User stories are stated as short sentences, such as “As a [user role], I want to [action] so that [benefit or goal].” 

A test case is tangentially related to a use case. A test case is a specific set of conditions or actions that are executed to verify that a particular functionality of the software behaves as expected. 

For instance, if you want an email confirmation sent out after each user submits an order, that would be a specific test case. Test cases stem from use cases to validate that the software meets the specified requirements and functions correctly under various scenarios. Test cases are very granular while use cases are more holistic. 

How to write a use case 

  1. Describe the system: Will this be desktop or mobile? Android or iPhone? Detail everything about the system itself. 

  2. Identify the actors: Actors can be users, external systems, or other entities that interact with the system.

  3. Define the goals: Determine the goals or tasks that the use case will address. What specific functionality or feature of the system does this use case describe? Keep it to one main goal per use case. 

  4. Create a use case scenario: Outline the sequence of steps or actions that the primary actor will take to accomplish the goal or task described in the use case. Use clear and concise language to describe each step, focusing on the user's interactions with the system.

Use case examples

Here are some common use cases that you’ve likely encountered:

Banking system

Use case: Withdraw cash

Actors: Customer, ATM

Preconditions: The customer has a valid bank card and PIN.

Basic flow:

  • The customer inserts a bank card into the ATM.

  • ATM prompts the customer to enter a PIN.

  • The customer enters the PIN.

  • ATM authenticates the PIN.

  • ATM displays options, including "withdraw cash."

  • The customer selects "withdraw cash" and specifies the amount.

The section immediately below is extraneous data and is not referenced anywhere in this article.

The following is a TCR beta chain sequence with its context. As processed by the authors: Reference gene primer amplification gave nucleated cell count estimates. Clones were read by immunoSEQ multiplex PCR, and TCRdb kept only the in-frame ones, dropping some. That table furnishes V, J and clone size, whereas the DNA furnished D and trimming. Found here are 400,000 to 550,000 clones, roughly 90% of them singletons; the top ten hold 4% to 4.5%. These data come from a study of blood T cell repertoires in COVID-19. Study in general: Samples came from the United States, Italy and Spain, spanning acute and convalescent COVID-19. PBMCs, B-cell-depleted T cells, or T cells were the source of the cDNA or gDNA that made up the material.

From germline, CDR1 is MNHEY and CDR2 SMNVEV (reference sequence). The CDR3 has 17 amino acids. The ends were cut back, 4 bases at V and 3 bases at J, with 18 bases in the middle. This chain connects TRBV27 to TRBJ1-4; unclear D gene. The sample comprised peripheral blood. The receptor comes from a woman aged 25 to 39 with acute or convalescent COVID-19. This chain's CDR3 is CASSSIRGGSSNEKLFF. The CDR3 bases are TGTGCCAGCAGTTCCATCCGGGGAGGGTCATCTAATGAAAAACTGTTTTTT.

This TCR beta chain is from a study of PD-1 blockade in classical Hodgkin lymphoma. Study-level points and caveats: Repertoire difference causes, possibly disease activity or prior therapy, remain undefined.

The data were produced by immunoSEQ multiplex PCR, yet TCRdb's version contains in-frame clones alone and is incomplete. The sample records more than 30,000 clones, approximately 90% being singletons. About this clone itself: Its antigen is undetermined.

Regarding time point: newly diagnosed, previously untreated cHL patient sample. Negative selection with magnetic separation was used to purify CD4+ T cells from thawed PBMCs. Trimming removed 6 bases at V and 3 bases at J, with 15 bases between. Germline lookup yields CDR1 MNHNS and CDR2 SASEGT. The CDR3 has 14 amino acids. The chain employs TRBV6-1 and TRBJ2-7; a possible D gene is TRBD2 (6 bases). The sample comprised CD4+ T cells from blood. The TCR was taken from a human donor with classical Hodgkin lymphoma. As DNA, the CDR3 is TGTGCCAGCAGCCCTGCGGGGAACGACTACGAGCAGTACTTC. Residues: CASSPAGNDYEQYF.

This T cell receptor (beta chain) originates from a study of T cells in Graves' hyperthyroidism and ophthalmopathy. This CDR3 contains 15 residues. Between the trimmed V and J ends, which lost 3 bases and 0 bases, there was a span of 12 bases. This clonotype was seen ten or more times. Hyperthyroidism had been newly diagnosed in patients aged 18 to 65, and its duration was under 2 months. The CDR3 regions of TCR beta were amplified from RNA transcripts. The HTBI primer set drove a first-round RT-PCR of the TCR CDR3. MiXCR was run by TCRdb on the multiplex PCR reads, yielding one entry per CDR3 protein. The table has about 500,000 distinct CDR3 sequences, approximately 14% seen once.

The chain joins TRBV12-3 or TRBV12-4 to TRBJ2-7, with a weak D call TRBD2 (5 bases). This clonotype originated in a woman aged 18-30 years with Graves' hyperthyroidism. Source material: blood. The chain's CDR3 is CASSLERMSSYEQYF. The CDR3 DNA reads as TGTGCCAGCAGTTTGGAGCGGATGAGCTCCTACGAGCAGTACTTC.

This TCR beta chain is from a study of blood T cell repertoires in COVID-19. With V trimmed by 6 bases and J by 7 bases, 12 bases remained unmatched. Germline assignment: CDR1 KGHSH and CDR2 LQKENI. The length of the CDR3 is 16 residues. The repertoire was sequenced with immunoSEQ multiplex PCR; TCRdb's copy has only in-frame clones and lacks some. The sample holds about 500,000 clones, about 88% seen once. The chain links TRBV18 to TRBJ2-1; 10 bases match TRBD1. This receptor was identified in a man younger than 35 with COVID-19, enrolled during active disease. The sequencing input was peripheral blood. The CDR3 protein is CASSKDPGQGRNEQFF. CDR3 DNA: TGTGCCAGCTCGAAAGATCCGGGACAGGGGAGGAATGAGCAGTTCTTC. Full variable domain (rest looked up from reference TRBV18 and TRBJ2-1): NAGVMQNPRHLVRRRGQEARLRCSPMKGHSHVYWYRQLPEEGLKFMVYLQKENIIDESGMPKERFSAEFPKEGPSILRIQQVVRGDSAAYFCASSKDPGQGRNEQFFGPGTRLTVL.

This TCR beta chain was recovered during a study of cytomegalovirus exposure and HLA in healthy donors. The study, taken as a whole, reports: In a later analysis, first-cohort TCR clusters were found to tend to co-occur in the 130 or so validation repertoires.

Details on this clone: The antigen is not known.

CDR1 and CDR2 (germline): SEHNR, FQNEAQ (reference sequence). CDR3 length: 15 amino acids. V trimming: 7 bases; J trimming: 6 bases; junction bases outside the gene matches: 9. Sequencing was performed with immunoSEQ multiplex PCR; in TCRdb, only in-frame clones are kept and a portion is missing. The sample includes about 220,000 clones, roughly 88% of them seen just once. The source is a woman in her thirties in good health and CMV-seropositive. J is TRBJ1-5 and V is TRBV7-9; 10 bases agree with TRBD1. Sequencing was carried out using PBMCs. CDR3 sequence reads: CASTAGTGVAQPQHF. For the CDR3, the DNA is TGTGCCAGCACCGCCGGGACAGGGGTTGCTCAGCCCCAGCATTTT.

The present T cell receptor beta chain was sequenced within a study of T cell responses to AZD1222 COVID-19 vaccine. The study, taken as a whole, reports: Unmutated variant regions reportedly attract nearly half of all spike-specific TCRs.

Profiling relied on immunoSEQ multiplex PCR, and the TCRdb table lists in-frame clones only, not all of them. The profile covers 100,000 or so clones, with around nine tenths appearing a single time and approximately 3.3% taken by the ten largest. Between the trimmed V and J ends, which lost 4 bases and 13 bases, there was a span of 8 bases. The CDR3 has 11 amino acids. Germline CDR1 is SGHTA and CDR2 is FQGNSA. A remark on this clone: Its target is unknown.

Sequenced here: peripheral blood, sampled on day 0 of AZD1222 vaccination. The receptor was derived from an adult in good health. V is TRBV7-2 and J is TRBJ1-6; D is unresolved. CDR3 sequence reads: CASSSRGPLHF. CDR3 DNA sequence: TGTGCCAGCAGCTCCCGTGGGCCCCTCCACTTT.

• The ATM dispenses cash.

Social media platform

Use case: Create post

Actors: User

Preconditions: The user is logged into their account.

Basic flow:

  • The user accesses the "create post" functionality.

  • The user composes post content and adds media.

  • The user selects privacy settings and audience.

  • The user clicks "post" to publish.

Postconditions: The post is published to the user's profile and is visible to the selected audience.

E-commerce platform

Use case: Place order

Actors: Customer, system, warehouse staff, shipping carrier

Preconditions: The customer is logged into their account and has items in the shopping cart.

Basic flow:

  • The customer selects "checkout."

  • The system verifies item availability and prompts the customer for shipping and payment information.

  • The customer provides shipping and payment information.

  • The system processes the payment and sends order confirmation.

  • The warehouse staff prepares items for shipment.

  • The system generates a shipping label and notifies the shipping carrier.

  • The shipping carrier delivers the package.

Postconditions: The customer receives the order, payment is processed, and the order status is updated.

Create a use case model or diagram

Once you’ve identified your actors, you can use our use case template to help guide you through the rest of the process. A template is the most helpful visualization to determine what’s missing from the use case and invite others to contribute. Plus, you can easily share your use case template.

Use case digram template example (click on image to modify online)

Use cases are critical to understanding system requirements from the user's perspective. Once you have solid use cases defined, you can use them to guide system design and development. You’ll also find they open up effective communication among stakeholders, ensuring alignment and shared understanding of project goals.

Get started easily with a use case template.

Try template

About Lucidspark

Lucidspark, a cloud-based virtual whiteboard, is a core component of Lucid Software's Visual Collaboration Suite. This cutting-edge digital canvas brings teams together to brainstorm, collaborate, and consolidate collective thinking into actionable next steps—all in real time. Lucid is proud to serve top businesses around the world, including customers such as Google, GE, and NBC Universal, and 99% of the Fortune 500. Lucid partners with industry leaders, including Google, Atlassian, and Microsoft. Since its founding, Lucid has received numerous awards for its products, business, and workplace culture. For more information, visit lucidspark.com.